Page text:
There are also ways assets in a 529 plan account can be used after the original beneficiary graduates from college. 

  • Money can be used to pay the original beneficiary’s tuition and qualified education expenses to attend graduate school (e.g., business school, medical school, law school).
  • If the original beneficiary decides to attend a vocational or trade school after college, a 529 plan account could also be used. In addition to tuition, the plan’s assets may be available to cover some tools and equipment. This is also the case for apprenticeship programs registered with the federal Labor Department. 
  • The funds may also be used to pay down certain student loan debts of the original beneficiary or his or her siblings. 

And all of these opportunities exist even if the original beneficiary doesn’t use them.

The person who set up the account can simply name another family member as beneficiary, whether or not the original student graduates from college.[ii]

Creative Uses of a 529 Plan Account

A significant feature of 529 plan accounts is that they never expire.[iii] This creates a lot of opportunities to use them creatively.

For example, it is possible that a single 529 plan account could be used to put a child through both college and graduate school. Any funds remaining in the account could be contributed to over time and then also potentially pay for a grandchild’s future education.

Since there is no federal limit on how many times the account’s beneficiary can change, it is also possible that the same account could be used for other education expenses before that grandchild attends college.

This opens up a wide range of creative possibilities. The account could be used to attend cooking classes at a local community college or maybe even a study-abroad program.


[i] Some states may impose annual contribution limits. Source: Saving for College, LLC website as of October 15, 2022. 

[ii] Transfers to non-family members are treated as non-qualified distributions that may be subject to tax and penalties. Source: Internal Revenue Service website, 529 Plans: Questions and Answers as of October 15, 2022.

[iii] Check with a plan’s sponsor to see their specific rules, which may differ from state to state.


Investing is the discipline of putting money aside with an expectation that it will earn a positive rate of return, and that over time those funds will grow in value. Investing is not the same as saving. But the terms are often used interchangeably. So, a discussion of the differences between saving and investing may provide a better understanding of just what investing means.

Time as a Component of Saving and Investing

Saving means something not used. Money saved is not spent. From a financial planning perspective, saving means deferring consumption. People put off spending money today so that they can have things in the future. Sometimes that future is right at hand. Other times it is many years away.

So, money reserved for imminent expenses might get exhausted quickly. Funds earmarked to finance long-term goals might be accumulated over several years.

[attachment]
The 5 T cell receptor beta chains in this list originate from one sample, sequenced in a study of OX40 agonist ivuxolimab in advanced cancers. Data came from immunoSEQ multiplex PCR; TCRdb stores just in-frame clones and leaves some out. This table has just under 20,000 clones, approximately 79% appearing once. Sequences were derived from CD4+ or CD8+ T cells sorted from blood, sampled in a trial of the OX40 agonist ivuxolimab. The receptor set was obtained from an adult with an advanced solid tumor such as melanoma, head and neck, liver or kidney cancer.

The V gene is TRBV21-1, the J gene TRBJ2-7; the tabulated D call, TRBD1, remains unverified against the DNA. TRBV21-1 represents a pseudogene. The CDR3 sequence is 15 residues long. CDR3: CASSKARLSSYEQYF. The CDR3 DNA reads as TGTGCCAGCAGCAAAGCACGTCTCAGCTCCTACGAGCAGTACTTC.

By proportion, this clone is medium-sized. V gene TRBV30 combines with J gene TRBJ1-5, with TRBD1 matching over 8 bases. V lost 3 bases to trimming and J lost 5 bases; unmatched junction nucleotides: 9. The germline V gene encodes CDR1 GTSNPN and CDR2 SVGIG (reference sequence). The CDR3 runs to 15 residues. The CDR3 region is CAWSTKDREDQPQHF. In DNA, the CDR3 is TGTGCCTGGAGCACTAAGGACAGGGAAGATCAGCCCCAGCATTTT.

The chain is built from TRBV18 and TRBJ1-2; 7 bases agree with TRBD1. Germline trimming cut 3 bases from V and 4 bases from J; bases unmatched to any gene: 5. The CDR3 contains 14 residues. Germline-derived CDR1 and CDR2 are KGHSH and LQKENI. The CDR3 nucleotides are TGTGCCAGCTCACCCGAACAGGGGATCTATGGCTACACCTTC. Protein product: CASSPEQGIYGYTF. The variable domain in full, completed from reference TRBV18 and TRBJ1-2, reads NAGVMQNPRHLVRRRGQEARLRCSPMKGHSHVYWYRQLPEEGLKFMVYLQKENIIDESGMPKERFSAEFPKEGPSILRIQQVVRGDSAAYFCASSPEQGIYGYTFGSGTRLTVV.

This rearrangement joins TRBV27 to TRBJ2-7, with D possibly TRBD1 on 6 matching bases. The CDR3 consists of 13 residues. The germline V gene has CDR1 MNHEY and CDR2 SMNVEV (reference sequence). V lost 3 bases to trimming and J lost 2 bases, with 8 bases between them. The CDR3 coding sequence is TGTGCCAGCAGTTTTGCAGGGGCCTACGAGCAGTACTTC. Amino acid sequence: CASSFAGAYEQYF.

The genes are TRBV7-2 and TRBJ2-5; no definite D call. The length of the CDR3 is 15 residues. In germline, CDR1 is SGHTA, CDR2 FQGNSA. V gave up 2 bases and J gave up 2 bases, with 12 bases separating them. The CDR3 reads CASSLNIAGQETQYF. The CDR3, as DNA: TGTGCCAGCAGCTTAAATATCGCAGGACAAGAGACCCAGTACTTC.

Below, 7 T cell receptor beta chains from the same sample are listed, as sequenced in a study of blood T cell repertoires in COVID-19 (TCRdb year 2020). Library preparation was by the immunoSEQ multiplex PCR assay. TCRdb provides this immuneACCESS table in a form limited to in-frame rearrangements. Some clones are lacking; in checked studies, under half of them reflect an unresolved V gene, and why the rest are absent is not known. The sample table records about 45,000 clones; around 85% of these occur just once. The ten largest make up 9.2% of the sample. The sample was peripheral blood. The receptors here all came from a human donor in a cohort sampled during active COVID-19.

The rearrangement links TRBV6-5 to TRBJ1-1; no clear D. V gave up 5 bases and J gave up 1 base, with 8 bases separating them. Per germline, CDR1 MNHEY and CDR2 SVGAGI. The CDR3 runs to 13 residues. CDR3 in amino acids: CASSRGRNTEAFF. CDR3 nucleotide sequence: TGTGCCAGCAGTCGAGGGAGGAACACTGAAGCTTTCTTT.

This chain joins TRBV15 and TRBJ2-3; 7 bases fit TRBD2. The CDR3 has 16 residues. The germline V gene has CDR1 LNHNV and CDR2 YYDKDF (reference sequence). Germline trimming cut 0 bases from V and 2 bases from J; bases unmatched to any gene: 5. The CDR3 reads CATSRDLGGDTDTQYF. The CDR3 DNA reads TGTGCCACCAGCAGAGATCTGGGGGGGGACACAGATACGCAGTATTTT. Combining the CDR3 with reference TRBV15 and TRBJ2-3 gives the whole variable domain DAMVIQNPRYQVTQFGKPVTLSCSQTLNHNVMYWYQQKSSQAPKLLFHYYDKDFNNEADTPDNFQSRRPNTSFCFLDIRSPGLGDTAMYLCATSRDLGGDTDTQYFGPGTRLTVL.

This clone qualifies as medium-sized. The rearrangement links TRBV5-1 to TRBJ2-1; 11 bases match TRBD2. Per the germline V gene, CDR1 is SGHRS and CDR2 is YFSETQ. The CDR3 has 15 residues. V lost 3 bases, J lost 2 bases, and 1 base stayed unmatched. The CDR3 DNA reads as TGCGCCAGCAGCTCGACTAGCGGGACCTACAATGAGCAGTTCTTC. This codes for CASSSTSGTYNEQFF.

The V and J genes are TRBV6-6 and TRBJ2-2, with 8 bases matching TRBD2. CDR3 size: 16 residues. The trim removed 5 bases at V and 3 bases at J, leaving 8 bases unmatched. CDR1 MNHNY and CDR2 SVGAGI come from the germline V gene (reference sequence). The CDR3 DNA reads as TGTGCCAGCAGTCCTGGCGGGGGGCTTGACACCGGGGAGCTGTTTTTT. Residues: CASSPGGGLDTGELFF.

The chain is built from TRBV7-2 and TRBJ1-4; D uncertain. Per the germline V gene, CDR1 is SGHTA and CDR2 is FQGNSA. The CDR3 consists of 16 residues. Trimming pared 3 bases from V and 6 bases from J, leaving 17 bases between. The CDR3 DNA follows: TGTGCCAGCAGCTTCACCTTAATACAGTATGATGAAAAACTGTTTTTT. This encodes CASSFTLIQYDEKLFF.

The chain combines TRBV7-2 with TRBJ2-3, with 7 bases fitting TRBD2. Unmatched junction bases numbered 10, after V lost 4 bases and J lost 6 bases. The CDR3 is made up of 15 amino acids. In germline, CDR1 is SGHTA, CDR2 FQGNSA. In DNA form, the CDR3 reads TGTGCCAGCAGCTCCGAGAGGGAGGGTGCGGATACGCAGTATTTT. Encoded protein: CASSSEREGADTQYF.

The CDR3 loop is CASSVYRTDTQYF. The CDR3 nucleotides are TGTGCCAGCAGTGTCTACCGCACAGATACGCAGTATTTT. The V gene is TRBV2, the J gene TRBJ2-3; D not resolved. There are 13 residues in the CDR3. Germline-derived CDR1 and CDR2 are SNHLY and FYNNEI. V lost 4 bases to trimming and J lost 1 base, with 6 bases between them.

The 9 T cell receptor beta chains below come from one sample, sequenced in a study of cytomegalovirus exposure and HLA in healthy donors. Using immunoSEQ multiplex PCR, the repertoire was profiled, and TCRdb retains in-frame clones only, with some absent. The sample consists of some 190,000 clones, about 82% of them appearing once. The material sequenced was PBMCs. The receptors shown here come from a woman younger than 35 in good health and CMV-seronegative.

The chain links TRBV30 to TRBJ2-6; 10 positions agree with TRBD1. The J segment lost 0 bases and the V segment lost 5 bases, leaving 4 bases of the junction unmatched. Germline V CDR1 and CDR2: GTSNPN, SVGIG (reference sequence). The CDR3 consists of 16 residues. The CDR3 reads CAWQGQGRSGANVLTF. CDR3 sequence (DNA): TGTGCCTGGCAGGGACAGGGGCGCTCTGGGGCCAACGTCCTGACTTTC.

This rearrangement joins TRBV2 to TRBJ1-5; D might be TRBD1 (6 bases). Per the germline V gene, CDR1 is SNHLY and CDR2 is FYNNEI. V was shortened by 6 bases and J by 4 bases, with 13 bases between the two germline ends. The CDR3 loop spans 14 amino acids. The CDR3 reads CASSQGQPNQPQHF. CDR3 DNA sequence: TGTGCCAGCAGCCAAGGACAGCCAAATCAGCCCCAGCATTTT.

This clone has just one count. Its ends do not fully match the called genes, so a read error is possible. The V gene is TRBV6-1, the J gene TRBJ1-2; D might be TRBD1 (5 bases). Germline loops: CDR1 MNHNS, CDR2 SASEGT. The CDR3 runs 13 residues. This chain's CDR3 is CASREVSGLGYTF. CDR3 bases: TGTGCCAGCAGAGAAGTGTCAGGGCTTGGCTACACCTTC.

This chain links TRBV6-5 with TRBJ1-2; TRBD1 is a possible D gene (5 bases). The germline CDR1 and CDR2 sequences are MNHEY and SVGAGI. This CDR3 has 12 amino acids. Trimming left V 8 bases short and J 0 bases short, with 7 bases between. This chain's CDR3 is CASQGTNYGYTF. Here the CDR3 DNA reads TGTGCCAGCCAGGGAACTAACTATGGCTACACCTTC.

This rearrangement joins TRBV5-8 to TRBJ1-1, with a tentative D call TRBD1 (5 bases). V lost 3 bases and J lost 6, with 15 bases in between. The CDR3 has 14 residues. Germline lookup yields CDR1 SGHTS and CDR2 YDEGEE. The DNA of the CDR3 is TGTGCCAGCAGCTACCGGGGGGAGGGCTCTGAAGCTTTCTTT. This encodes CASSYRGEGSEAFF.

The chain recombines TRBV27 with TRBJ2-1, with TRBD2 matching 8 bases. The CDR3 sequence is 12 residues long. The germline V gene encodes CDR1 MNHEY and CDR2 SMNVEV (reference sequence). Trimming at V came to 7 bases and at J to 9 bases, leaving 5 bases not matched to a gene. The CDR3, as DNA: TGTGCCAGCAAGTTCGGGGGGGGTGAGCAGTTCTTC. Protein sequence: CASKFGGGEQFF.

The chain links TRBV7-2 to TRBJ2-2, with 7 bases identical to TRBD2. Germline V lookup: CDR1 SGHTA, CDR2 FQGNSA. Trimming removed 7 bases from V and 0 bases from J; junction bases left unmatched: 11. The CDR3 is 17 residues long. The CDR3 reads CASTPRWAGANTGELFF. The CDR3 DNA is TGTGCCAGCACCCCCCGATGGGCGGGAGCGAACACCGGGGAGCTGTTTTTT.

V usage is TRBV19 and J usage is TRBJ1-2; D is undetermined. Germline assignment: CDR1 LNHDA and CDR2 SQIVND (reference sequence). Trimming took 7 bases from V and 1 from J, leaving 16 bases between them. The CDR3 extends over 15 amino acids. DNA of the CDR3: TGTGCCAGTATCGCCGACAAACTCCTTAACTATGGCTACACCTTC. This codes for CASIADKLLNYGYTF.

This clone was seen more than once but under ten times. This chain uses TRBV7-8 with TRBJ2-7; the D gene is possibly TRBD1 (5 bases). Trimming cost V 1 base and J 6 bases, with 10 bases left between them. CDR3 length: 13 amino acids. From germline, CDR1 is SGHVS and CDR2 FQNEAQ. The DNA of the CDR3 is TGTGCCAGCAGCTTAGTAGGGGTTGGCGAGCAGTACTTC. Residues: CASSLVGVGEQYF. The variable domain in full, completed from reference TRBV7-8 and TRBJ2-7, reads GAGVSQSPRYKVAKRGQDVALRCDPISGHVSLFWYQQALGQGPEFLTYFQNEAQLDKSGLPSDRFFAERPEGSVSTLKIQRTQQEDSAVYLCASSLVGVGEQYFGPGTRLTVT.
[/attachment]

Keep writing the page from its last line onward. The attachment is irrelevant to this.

Because various goals occur over time, money set aside to finance them might also consider time. Since funds aren’t required all at once, they don’t need to be available all at once. Savings and investment accounts may be tiered to match the timing of various goals.

The assets used in such accounts might also be similarly synchronized. Accounts intended to be accessed quickly might hold assets that reach their full potential promptly. Accounts meant to finance long-term goals might hold assets that develop over many years.

As such, time may be one of the variables that separates saving from investing.

Saving and Investment Risk

Another variable used to distinguish saving from investing is risk.[i]  There are many saving and investing opportunities available to finance future consumption goals. Each comes with specific risks.

Some opportunities come with little risk of capital loss.[ii]  Other opportunities pose a potentially higher risk of losing money. So, risk may also help define an opportunity as savings or investment.

The Expected Return of Savings and Investments

One of the primary differences between savings and investments is expected return.[iii]  Expected return is what an asset might earn in the future. It describes the historical average return an asset class has generated over time. Some assets deliver high expected returns. Others are lower.

So, expected return is another factor that helps separate savings from investments.

Defining Savings and Investment

Clarifying the differences between savings and investment helps to specifically answer the question about what an investment is. Those differences are the time frame the asset might be owned, how risky it is, and what its expected return might be.

These unique characteristics might also be used to determine what asset class might be appropriate to finance a specific consumption goal. This is especially the case when one considers the timing and importance of the goal.